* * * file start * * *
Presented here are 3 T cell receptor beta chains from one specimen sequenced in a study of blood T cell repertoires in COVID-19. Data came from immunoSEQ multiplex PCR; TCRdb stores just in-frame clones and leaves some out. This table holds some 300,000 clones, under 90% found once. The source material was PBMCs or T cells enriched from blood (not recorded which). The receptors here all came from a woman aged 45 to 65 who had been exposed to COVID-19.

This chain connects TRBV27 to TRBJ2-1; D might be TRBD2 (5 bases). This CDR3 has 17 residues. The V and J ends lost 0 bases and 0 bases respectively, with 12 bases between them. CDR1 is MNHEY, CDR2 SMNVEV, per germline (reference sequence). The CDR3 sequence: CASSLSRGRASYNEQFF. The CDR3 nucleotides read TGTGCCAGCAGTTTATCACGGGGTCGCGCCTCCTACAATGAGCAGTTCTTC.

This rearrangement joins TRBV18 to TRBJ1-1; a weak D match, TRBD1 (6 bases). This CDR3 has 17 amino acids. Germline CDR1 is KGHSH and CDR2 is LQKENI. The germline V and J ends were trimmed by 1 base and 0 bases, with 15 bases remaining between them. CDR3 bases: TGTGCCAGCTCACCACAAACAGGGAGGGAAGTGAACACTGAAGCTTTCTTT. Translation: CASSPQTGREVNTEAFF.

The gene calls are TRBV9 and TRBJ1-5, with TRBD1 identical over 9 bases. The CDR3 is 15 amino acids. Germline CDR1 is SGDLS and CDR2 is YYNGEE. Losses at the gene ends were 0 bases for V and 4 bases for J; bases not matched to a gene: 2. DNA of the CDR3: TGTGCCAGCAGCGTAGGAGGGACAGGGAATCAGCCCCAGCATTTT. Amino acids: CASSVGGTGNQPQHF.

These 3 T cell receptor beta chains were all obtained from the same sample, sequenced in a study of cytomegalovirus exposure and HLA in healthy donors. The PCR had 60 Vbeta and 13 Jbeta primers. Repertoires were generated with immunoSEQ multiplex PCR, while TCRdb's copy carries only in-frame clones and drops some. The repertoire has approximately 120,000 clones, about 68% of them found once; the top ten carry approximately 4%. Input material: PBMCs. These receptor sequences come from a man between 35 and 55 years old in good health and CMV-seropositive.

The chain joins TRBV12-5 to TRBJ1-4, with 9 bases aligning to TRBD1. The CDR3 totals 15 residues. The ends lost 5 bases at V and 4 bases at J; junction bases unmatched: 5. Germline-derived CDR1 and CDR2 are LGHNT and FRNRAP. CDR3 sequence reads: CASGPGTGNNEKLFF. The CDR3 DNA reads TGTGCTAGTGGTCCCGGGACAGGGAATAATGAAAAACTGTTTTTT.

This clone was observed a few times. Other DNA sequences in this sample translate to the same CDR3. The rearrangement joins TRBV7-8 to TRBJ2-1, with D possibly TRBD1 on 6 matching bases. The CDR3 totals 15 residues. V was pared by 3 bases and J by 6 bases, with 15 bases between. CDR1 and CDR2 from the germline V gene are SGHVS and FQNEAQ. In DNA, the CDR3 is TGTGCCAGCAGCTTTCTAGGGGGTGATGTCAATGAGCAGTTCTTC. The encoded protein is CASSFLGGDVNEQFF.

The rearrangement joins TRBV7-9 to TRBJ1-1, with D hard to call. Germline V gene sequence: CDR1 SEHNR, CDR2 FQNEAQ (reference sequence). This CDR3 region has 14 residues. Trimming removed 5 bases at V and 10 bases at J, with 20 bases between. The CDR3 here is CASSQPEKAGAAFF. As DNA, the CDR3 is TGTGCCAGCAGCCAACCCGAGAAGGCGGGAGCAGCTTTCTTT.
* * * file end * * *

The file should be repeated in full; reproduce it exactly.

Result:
Presented here are 3 T cell receptor beta chains from one specimen sequenced in a study of blood T cell repertoires in COVID-19. Data came from immunoSEQ multiplex PCR; TCRdb stores just in-frame clones and leaves some out. This table holds some 300,000 clones, under 90% found once. The source material was PBMCs or T cells enriched from blood (not recorded which). The receptors here all came from a woman aged 45 to 65 who had been exposed to COVID-19.

This chain connects TRBV27 to TRBJ2-1; D might be TRBD2 (5 bases). This CDR3 has 17 residues. The V and J ends lost 0 bases and 0 bases respectively, with 12 bases between them. CDR1 is MNHEY, CDR2 SMNVEV, per germline (reference sequence). The CDR3 sequence: CASSLSRGRASYNEQFF. The CDR3 nucleotides read TGTGCCAGCAGTTTATCACGGGGTCGCGCCTCCTACAATGAGCAGTTCTTC.

This rearrangement joins TRBV18 to TRBJ1-1; a weak D match, TRBD1 (6 bases). This CDR3 has 17 amino acids. Germline CDR1 is KGHSH and CDR2 is LQKENI. The germline V and J ends were trimmed by 1 base and 0 bases, with 15 bases remaining between them. CDR3 bases: TGTGCCAGCTCACCACAAACAGGGAGGGAAGTGAACACTGAAGCTTTCTTT. Translation: CASSPQTGREVNTEAFF.

The gene calls are TRBV9 and TRBJ1-5, with TRBD1 identical over 9 bases. The CDR3 is 15 amino acids. Germline CDR1 is SGDLS and CDR2 is YYNGEE. Losses at the gene ends were 0 bases for V and 4 bases for J; bases not matched to a gene: 2. DNA of the CDR3: TGTGCCAGCAGCGTAGGAGGGACAGGGAATCAGCCCCAGCATTTT. Amino acids: CASSVGGTGNQPQHF.

These 3 T cell receptor beta chains were all obtained from the same sample, sequenced in a study of cytomegalovirus exposure and HLA in healthy donors. The PCR had 60 Vbeta and 13 Jbeta primers. Repertoires were generated with immunoSEQ multiplex PCR, while TCRdb's copy carries only in-frame clones and drops some. The repertoire has approximately 120,000 clones, about 68% of them found once; the top ten carry approximately 4%. Input material: PBMCs. These receptor sequences come from a man between 35 and 55 years old in good health and CMV-seropositive.

The chain joins TRBV12-5 to TRBJ1-4, with 9 bases aligning to TRBD1. The CDR3 totals 15 residues. The ends lost 5 bases at V and 4 bases at J; junction bases unmatched: 5. Germline-derived CDR1 and CDR2 are LGHNT and FRNRAP. CDR3 sequence reads: CASGPGTGNNEKLFF. The CDR3 DNA reads TGTGCTAGTGGTCCCGGGACAGGGAATAATGAAAAACTGTTTTTT.

This clone was observed a few times. Other DNA sequences in this sample translate to the same CDR3. The rearrangement joins TRBV7-8 to TRBJ2-1, with D possibly TRBD1 on 6 matching bases. The CDR3 totals 15 residues. V was pared by 3 bases and J by 6 bases, with 15 bases between. CDR1 and CDR2 from the germline V gene are SGHVS and FQNEAQ. In DNA, the CDR3 is TGTGCCAGCAGCTTTCTAGGGGGTGATGTCAATGAGCAGTTCTTC. The encoded protein is CASSFLGGDVNEQFF.

The rearrangement joins TRBV7-9 to TRBJ1-1, with D hard to call. Germline V gene sequence: CDR1 SEHNR, CDR2 FQNEAQ (reference sequence). This CDR3 region has 14 residues. Trimming removed 5 bases at V and 10 bases at J, with 20 bases between. The CDR3 here is CASSQPEKAGAAFF. As DNA, the CDR3 is TGTGCCAGCAGCCAACCCGAGAAGGCGGGAGCAGCTTTCTTT.